“Ask a Priest: How Can I Cope With a Disturbed Husband?”

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Q: Hello. I do not know how to cope with schizotypal personality disorder, depression, anxiety disorder, PTSD [post-traumatic stress disorder] and insomnia that have been diagnosed in my husband. I need to act in truth, and I have failed to do so. I need to love him regardless, but it is so very hard when I can’t go visit family without him thinking the worst. I feel doubted, dishonored and blamed for my choices because he doesn’t like the choices. I am still going strong on the rosary, still going to church. Thank you. -C.

Answered by Fr. Edward McIlmail, LC

A: My heart goes out to you as I read about your husband’s problems. Our Lord has allowed a heavy cross in your life. Just the fact that you are making an effort to love and support your husband is a powerful testimony to your fidelity and charity.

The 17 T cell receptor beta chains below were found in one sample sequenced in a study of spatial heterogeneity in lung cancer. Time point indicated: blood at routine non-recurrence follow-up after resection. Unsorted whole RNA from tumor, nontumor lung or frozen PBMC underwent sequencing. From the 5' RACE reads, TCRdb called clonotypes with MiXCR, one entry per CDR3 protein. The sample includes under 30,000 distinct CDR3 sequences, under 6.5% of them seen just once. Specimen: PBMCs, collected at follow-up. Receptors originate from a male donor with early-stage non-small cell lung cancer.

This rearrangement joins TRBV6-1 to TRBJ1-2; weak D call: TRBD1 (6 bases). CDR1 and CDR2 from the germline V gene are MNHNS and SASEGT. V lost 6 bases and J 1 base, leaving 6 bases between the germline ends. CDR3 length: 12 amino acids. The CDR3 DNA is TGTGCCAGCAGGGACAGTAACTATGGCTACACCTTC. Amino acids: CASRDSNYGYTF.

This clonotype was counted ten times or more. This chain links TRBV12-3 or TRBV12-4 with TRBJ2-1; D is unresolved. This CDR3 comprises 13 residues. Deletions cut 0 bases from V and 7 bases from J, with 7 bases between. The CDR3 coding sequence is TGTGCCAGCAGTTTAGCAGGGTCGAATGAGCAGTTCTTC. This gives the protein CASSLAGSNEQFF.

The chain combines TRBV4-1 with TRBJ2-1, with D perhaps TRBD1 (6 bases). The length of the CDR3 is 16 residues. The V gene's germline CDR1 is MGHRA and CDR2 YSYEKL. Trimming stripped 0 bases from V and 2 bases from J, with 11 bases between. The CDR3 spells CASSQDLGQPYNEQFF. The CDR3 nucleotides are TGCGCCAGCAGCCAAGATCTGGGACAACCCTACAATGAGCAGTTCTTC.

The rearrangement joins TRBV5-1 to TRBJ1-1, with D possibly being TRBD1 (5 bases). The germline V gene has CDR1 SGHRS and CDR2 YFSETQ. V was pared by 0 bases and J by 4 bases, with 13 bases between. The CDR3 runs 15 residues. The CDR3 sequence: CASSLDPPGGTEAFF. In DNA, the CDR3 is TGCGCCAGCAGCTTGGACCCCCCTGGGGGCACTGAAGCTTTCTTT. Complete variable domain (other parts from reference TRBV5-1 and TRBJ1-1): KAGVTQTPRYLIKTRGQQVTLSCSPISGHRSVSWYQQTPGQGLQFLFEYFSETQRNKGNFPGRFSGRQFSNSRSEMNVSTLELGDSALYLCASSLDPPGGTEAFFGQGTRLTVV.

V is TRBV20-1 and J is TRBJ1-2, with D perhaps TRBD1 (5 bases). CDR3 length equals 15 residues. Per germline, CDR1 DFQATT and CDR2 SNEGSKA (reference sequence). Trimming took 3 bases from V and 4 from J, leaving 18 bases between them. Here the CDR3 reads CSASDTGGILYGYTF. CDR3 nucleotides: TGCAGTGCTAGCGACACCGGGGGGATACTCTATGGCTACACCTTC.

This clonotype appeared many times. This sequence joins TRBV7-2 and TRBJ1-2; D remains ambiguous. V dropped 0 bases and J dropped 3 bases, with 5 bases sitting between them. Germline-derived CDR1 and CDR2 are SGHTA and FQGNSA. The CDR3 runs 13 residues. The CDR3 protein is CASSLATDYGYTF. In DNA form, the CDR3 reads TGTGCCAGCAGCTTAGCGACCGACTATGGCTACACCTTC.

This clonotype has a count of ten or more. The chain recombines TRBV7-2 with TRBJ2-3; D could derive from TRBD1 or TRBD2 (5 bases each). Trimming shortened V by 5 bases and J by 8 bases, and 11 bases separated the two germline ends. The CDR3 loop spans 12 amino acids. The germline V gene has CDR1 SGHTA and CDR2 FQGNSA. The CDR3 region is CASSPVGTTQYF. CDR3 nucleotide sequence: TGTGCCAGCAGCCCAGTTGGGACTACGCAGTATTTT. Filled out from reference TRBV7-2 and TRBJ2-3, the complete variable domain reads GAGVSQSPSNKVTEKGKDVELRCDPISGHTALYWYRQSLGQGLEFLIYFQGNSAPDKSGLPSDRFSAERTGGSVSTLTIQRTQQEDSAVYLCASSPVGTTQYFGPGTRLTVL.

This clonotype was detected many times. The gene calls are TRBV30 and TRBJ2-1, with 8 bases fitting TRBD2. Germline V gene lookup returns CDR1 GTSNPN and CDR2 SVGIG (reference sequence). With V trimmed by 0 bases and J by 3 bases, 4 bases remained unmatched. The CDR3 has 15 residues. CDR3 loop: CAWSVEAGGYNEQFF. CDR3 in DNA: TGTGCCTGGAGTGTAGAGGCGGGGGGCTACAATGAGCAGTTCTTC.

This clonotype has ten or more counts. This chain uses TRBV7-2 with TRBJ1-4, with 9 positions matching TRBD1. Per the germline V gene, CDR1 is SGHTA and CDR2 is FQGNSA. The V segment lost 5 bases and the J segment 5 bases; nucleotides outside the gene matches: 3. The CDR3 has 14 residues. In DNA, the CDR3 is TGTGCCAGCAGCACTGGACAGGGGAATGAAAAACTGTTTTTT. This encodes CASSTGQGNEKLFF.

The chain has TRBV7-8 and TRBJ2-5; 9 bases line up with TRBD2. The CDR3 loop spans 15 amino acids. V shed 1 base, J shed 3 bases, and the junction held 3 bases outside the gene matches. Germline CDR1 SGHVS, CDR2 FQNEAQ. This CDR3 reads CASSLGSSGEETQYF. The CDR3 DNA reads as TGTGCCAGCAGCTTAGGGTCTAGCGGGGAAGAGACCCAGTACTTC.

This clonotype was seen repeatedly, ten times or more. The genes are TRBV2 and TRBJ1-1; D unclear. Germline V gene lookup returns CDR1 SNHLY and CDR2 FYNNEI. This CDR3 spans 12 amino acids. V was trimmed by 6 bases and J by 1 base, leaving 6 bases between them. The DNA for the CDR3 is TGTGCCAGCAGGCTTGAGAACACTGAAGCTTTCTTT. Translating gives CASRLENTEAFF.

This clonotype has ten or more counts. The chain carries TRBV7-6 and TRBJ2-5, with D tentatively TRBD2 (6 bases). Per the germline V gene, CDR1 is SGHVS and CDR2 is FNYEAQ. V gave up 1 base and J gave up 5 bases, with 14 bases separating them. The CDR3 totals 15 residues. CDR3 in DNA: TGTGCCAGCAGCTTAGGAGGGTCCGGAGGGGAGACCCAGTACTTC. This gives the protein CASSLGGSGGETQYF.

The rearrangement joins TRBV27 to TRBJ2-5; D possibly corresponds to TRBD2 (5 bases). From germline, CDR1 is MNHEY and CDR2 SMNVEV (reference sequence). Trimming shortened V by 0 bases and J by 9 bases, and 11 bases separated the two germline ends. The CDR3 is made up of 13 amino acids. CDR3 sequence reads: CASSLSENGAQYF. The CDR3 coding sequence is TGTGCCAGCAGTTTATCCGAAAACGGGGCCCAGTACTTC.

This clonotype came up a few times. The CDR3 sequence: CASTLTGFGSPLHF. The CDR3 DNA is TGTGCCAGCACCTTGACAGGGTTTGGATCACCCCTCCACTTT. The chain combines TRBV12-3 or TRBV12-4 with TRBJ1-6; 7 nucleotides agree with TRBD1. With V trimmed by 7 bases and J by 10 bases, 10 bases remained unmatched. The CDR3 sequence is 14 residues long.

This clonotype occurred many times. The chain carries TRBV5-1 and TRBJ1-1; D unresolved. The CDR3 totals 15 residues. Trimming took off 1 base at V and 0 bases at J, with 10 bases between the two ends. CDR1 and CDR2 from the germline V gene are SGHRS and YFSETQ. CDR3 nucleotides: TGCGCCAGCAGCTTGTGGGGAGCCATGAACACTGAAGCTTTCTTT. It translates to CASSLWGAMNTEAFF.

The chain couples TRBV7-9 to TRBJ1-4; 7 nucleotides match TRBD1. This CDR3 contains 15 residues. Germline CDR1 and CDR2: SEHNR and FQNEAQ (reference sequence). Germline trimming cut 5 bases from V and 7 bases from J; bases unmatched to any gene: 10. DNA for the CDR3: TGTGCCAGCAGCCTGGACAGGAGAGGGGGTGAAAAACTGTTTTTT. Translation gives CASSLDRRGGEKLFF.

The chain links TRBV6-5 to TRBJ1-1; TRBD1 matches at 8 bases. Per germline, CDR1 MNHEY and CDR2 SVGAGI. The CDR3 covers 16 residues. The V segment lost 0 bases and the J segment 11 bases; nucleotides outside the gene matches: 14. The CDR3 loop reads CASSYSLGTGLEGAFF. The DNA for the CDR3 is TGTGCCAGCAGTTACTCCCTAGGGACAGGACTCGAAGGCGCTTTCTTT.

It is noticeable that your husband has been diagnosed with so many conditions. The biggest diagnosis is the PTSD, which means that he has suffered from a traumatic event or events. This is what is likely making him so difficult to live with.

It would be helpful for you to be included in the psychological treatment your husband is receiving. There might even be some kind of couple’s therapy available, such as Emotionally Focused Therapy for Couples (EFT). A good place to start is this website.

The therapy is geared toward helping spouses understand each other more and see the good in each other. It is focused on keeping marriages together and helping spouses to experience each other in a new way.

In the meantime, take things one day at a time. Try to stay close to the sacraments. Look for spiritual counseling, at least for yourself; a spiritual director or regular confessor could be helpful. Continue to stay close to the Blessed Virgin Mary. She knows the heart of a woman and will intercede for you.

I hope this helps. Count on you and your husband being included in one of my Mass intentions.

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